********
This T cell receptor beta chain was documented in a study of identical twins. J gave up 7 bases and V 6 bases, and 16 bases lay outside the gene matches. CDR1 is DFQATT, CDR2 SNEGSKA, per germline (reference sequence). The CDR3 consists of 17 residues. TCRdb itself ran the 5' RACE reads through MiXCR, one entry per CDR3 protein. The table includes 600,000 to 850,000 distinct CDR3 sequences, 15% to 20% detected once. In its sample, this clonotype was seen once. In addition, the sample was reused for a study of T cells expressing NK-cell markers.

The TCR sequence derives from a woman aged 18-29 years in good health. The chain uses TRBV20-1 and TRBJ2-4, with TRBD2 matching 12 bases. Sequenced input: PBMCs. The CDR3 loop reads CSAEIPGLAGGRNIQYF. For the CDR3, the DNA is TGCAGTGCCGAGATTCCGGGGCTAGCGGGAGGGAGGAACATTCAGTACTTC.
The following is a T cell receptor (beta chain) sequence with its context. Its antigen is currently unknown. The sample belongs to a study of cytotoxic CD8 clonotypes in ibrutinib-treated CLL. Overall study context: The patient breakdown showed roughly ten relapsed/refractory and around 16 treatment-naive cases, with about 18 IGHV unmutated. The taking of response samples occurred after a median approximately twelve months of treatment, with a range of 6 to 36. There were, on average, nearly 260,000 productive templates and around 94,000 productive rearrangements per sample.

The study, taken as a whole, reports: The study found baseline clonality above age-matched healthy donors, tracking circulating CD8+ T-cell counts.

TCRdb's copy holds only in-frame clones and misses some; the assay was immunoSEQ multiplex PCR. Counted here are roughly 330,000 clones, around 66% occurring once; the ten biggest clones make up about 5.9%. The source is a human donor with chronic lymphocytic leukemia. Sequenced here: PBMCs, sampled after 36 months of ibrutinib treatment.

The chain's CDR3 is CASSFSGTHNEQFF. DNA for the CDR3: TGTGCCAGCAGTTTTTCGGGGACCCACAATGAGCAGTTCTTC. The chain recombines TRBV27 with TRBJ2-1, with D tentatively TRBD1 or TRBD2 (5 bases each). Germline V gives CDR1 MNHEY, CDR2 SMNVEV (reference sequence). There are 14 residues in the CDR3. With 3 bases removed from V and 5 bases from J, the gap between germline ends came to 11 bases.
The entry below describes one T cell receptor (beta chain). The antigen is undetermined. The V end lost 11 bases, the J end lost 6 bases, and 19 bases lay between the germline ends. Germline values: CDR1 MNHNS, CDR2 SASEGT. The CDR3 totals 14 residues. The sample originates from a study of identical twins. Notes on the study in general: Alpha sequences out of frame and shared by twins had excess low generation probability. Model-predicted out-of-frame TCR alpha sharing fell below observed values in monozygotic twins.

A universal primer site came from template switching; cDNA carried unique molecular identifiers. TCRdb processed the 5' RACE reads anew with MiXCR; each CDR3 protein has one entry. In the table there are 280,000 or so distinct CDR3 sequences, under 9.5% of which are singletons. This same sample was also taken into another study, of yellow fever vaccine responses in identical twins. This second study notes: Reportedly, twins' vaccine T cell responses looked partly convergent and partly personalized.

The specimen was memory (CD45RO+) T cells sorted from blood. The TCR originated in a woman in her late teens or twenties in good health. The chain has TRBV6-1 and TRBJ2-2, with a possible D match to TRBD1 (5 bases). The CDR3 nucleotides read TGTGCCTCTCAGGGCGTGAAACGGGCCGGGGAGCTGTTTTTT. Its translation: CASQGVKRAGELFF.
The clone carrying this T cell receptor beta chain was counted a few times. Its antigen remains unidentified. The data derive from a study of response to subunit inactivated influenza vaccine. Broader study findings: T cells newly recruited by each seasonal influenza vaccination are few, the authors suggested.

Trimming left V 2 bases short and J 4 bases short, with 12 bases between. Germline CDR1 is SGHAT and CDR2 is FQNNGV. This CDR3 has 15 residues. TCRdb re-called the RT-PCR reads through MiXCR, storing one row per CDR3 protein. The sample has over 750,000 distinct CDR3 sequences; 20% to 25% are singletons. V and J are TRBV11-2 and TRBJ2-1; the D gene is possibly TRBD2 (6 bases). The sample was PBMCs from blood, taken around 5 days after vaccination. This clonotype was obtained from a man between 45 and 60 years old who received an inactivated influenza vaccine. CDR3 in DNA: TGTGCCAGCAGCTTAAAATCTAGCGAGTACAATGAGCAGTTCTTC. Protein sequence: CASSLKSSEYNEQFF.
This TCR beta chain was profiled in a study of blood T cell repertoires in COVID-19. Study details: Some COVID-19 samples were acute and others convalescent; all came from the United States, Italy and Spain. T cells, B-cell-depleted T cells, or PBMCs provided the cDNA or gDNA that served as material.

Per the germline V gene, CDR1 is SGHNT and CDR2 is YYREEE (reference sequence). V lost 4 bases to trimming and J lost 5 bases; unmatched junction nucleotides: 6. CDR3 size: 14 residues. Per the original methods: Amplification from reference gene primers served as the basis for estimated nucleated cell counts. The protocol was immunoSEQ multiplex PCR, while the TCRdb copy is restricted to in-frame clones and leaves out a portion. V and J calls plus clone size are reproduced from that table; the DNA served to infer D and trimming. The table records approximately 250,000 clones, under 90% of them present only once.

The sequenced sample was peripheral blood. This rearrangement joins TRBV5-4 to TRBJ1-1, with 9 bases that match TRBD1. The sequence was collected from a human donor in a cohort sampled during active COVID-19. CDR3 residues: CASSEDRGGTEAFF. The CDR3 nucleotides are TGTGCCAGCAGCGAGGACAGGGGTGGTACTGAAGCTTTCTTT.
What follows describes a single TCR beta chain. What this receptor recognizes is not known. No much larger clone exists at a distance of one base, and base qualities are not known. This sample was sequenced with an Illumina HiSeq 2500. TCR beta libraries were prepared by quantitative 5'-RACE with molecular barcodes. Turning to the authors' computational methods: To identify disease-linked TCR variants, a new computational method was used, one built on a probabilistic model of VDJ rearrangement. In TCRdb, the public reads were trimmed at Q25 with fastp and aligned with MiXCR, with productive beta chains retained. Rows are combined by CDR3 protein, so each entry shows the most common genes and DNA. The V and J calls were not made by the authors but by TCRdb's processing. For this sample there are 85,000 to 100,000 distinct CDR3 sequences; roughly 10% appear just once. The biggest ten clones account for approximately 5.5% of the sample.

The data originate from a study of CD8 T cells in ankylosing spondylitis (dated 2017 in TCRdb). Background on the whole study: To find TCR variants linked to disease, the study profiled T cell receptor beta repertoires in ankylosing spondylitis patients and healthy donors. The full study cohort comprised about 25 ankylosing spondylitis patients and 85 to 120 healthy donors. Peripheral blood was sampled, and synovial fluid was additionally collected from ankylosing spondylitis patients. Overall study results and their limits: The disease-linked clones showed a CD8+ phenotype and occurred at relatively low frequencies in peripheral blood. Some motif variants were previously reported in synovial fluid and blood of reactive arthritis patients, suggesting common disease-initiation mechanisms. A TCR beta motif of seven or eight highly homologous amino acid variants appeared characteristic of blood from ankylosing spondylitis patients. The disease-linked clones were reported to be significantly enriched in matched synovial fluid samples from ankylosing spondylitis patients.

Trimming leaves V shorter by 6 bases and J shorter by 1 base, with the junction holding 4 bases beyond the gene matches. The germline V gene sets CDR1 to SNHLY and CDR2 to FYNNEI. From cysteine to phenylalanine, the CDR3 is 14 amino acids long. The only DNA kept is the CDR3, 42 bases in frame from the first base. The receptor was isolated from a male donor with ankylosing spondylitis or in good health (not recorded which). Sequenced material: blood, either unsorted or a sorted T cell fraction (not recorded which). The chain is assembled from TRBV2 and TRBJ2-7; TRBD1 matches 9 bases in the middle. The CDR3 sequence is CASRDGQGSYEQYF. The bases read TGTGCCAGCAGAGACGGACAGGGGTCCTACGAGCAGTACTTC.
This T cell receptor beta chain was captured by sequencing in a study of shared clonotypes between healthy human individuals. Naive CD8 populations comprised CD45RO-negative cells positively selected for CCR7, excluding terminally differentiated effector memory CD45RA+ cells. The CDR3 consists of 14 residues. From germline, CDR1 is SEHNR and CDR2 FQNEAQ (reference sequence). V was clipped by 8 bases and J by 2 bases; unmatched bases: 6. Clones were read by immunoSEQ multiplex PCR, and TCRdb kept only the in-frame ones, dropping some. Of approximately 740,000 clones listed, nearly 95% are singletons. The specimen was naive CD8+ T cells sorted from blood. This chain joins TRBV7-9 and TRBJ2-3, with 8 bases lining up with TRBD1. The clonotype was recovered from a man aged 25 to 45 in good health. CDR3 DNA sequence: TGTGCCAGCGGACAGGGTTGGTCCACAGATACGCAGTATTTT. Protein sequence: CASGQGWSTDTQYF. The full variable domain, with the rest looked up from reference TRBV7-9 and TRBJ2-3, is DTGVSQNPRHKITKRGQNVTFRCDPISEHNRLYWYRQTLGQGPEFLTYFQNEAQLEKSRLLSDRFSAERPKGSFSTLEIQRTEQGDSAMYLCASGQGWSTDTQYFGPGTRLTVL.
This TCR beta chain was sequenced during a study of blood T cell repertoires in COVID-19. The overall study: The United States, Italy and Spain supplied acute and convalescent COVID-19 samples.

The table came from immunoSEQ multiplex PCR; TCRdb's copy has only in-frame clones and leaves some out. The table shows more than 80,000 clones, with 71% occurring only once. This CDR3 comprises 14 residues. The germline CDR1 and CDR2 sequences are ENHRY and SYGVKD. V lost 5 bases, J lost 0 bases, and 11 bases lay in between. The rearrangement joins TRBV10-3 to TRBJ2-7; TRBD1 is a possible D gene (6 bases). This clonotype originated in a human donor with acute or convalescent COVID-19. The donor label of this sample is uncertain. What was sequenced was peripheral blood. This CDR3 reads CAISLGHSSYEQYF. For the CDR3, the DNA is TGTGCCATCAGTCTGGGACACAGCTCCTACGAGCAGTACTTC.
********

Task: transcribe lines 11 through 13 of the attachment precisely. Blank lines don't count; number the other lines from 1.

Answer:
Trimming left V 2 bases short and J 4 bases short, with 12 bases between. Germline CDR1 is SGHAT and CDR2 is FQNNGV. This CDR3 has 15 residues. TCRdb re-called the RT-PCR reads through MiXCR, storing one row per CDR3 protein. The sample has over 750,000 distinct CDR3 sequences; 20% to 25% are singletons. V and J are TRBV11-2 and TRBJ2-1; the D gene is possibly TRBD2 (6 bases). The sample was PBMCs from blood, taken around 5 days after vaccination. This clonotype was obtained from a man between 45 and 60 years old who received an inactivated influenza vaccine. CDR3 in DNA: TGTGCCAGCAGCTTAAAATCTAGCGAGTACAATGAGCAGTTCTTC. Protein sequence: CASSLKSSEYNEQFF.
This TCR beta chain was profiled in a study of blood T cell repertoires in COVID-19. Study details: Some COVID-19 samples were acute and others convalescent; all came from the United States, Italy and Spain. T cells, B-cell-depleted T cells, or PBMCs provided the cDNA or gDNA that served as material.

Per the germline V gene, CDR1 is SGHNT and CDR2 is YYREEE (reference sequence). V lost 4 bases to trimming and J lost 5 bases; unmatched junction nucleotides: 6. CDR3 size: 14 residues. Per the original methods: Amplification from reference gene primers served as the basis for estimated nucleated cell counts. The protocol was immunoSEQ multiplex PCR, while the TCRdb copy is restricted to in-frame clones and leaves out a portion. V and J calls plus clone size are reproduced from that table; the DNA served to infer D and trimming. The table records approximately 250,000 clones, under 90% of them present only once.